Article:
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Adaptive Designs Cut Costs and Improve Efficiency

Aug 10, 2016 - 3 min read
Adaptive Designs Cut Costs and Improve Efficiency

The adoption rate of adaptive clinical trial designs will increase dramatically in the coming years. As pressure builds to increase trial efficiency and reduce timelines, adaptive trial designs provide sponsors the means to reach determinations much more rapidly in the clinical trial process. These determinations include a better understanding of the drug response, identifying the patient populations that derive the most benefit and ensuring the statistical sample size is adequate to prove or disprove the study hypothesis.

We’ve all heard about adaptive trials, but how well do you understand these innovative designs? The operational considerations and complexities can be difficult to understand without being involved in and supporting an adaptive trial firsthand.

If you’ve never managed this type of trial — which allows modification of the study design and hypothesis based on the data received during the course of the trial— the idea may sound conceptual and operationally complex, however systems and tools exist to easily manage adaptive trials.

Adaptive trials can be used for a number of strategies such as:

  • Ending a trial early for utility or futility
  • Modifying the sample size by changing the randomization design
  • Adding or dropping a treatment arm
  • Combining trial phases to expedite outcome conclusions

A common feature of these designs is that each cuts costs or improves trial efficiency.

Non-adaptive clinical trials seem inefficient and wasteful when given the option to react to data and make adjustments to save time and money. In addition, trial participants benefit from the ongoing analysis of treatment efficacy, ensuring more patients are exposed to treatments that are effective. The FDA also encourages the use of adaptive trials and released draft guidance to the industry.

Adaptive designs offer great benefits to the industry, so what are the challenges to using them when appropriate?

The planning and logistics around a change strategy needs consideration when using an adaptive design. The strategy requires a thorough risk analysis of how changes will affect logistics as well as how they will be integrated. Without technology, this process can be complex, but randomization and trial supply management (RTSM) software addresses this complexity and plays an integral part in the study design development. In addition, statistical analysis and simulations for various scenarios are a prerequisite for avoiding bias that could skew trial results.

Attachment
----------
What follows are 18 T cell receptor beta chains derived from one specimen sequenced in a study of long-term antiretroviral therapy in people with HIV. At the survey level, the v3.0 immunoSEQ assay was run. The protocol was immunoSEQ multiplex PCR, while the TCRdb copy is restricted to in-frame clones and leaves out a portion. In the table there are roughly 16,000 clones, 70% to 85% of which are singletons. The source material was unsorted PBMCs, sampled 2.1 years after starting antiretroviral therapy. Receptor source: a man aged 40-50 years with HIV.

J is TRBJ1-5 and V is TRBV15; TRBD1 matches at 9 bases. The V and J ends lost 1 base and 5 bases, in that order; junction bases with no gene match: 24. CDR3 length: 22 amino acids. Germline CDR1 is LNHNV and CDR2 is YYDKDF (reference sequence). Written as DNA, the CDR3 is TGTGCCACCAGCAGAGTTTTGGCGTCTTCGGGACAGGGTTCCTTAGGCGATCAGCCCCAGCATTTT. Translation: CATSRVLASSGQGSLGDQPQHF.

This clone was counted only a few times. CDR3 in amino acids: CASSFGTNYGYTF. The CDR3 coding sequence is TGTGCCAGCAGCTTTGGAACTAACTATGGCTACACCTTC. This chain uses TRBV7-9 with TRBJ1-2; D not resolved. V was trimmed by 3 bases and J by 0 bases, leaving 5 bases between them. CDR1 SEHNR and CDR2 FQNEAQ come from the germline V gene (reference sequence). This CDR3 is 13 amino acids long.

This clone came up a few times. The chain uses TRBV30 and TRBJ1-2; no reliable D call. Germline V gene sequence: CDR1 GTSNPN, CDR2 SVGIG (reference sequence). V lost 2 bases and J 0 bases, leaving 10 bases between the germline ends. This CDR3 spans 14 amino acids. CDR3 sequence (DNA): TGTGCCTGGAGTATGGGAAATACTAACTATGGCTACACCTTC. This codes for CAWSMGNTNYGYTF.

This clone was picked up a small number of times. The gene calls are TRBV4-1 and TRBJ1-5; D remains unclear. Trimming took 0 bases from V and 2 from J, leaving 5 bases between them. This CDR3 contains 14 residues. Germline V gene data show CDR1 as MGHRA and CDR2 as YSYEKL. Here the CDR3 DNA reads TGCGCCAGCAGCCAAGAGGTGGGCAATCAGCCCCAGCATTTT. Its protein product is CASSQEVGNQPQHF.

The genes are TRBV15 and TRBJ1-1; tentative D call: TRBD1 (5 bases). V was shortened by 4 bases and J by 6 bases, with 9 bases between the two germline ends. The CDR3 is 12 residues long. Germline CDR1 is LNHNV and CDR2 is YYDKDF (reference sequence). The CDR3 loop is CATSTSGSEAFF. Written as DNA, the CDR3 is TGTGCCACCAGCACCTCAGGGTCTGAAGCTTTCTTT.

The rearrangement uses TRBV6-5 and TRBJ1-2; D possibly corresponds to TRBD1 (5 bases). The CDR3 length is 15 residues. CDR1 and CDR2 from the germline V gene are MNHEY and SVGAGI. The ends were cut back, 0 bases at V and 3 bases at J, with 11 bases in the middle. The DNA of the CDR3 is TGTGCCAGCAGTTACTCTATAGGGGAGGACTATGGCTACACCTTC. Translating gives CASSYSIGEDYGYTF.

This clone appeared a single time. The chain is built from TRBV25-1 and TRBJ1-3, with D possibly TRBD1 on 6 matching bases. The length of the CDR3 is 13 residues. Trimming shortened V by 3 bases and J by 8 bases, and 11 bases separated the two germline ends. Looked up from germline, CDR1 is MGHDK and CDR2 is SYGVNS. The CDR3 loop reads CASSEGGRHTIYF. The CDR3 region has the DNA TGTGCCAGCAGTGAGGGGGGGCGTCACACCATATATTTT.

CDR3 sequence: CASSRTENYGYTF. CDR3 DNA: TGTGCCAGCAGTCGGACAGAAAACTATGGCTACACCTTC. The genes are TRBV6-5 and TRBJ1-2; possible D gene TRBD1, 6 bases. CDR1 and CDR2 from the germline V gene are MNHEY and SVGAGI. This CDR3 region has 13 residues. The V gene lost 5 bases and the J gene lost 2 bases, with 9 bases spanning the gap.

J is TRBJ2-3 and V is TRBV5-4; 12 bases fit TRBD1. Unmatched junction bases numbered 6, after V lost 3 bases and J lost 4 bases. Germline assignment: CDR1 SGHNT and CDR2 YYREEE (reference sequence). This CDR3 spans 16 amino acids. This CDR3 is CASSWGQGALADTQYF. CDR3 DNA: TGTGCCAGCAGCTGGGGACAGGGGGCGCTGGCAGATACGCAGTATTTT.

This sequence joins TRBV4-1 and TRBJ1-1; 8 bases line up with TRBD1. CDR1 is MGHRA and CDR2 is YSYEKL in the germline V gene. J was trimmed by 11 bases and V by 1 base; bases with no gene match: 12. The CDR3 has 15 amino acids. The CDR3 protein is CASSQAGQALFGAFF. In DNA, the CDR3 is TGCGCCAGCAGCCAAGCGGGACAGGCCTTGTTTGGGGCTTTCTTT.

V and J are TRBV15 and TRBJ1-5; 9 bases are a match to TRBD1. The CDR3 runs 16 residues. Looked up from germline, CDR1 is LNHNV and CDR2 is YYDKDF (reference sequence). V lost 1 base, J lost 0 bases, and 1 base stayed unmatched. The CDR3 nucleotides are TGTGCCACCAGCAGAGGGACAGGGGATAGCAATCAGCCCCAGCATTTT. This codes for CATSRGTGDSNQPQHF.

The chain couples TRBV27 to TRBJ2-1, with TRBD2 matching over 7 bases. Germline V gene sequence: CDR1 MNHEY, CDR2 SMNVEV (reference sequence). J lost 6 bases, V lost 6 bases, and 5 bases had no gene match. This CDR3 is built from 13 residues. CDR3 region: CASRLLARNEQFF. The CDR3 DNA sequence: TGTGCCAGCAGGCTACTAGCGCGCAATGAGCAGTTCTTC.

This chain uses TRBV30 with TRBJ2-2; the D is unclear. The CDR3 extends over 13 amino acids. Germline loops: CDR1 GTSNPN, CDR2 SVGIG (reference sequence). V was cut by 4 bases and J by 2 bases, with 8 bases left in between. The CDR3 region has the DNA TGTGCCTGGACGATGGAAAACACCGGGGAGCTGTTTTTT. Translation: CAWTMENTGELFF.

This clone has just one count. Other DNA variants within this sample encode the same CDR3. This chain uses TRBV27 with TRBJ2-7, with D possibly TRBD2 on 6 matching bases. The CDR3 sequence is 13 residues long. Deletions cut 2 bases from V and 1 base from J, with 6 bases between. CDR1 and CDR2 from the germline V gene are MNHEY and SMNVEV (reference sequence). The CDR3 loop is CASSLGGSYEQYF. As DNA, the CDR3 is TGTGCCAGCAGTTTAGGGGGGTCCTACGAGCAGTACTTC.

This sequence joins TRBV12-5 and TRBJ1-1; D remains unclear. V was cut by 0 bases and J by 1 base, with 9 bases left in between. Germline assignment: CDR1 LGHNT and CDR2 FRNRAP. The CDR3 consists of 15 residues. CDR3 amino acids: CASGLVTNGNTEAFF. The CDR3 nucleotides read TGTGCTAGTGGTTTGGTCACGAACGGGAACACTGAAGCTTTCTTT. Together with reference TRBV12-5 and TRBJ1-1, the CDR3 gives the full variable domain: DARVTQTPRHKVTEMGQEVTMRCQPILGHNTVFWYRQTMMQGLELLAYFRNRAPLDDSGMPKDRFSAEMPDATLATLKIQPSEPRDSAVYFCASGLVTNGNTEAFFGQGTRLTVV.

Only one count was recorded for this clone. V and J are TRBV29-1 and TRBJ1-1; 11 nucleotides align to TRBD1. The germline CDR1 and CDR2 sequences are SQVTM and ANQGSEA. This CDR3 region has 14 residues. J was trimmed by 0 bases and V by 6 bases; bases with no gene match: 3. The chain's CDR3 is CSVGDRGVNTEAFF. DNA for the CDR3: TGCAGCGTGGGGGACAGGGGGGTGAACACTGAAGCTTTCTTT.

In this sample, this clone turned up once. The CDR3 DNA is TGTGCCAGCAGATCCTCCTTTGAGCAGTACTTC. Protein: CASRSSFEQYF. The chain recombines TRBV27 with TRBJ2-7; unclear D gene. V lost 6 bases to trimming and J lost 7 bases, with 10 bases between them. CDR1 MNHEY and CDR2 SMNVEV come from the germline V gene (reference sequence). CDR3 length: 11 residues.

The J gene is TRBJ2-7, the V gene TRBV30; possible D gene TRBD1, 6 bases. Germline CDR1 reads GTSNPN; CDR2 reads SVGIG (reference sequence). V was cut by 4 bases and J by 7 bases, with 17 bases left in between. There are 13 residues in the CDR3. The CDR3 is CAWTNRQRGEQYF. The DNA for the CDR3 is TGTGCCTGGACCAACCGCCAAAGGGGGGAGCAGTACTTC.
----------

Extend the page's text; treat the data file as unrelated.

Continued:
From an operational perspective, unique challenges exist in the quick decisions that are made around treatment groups and the corresponding effect on supply management logistics. Concepts such as on-demand labeling can be used to help react to these treatment composition changes. It’s a shift from a traditional clinical trial and supply chain design, yet RTSM software can play a central role in managing these design changes.

Successful, well-designed adaptive trials use RTSM software that provides a number of advantages over traditional trials. Some of the features include:

  • Access to real-time data 24/7
  • Controlled, dynamic adjustments to support changes in randomization ratios
  • Optimal drug supply management

Given the fluid nature of adaptive trials, it’s necessary to be able to consistently access the data and quickly react to make the required adjustments. In addition to RTSM, other systems in the clinical operations infrastructure are also key components to managing ongoing changes and ensuring these trials run more efficiently and with lower costs. The Medidata Clinical Cloud® offers significant benefits in being able to effectively address the core data integration requirements for adaptive trials.

As we continue to move our Medidata Balance® strategy forward, the ability to support adaptive trials will be a central theme.

We’d like to hear about your thoughts and experiences — be sure to share your comments below on adaptive clinical trials.

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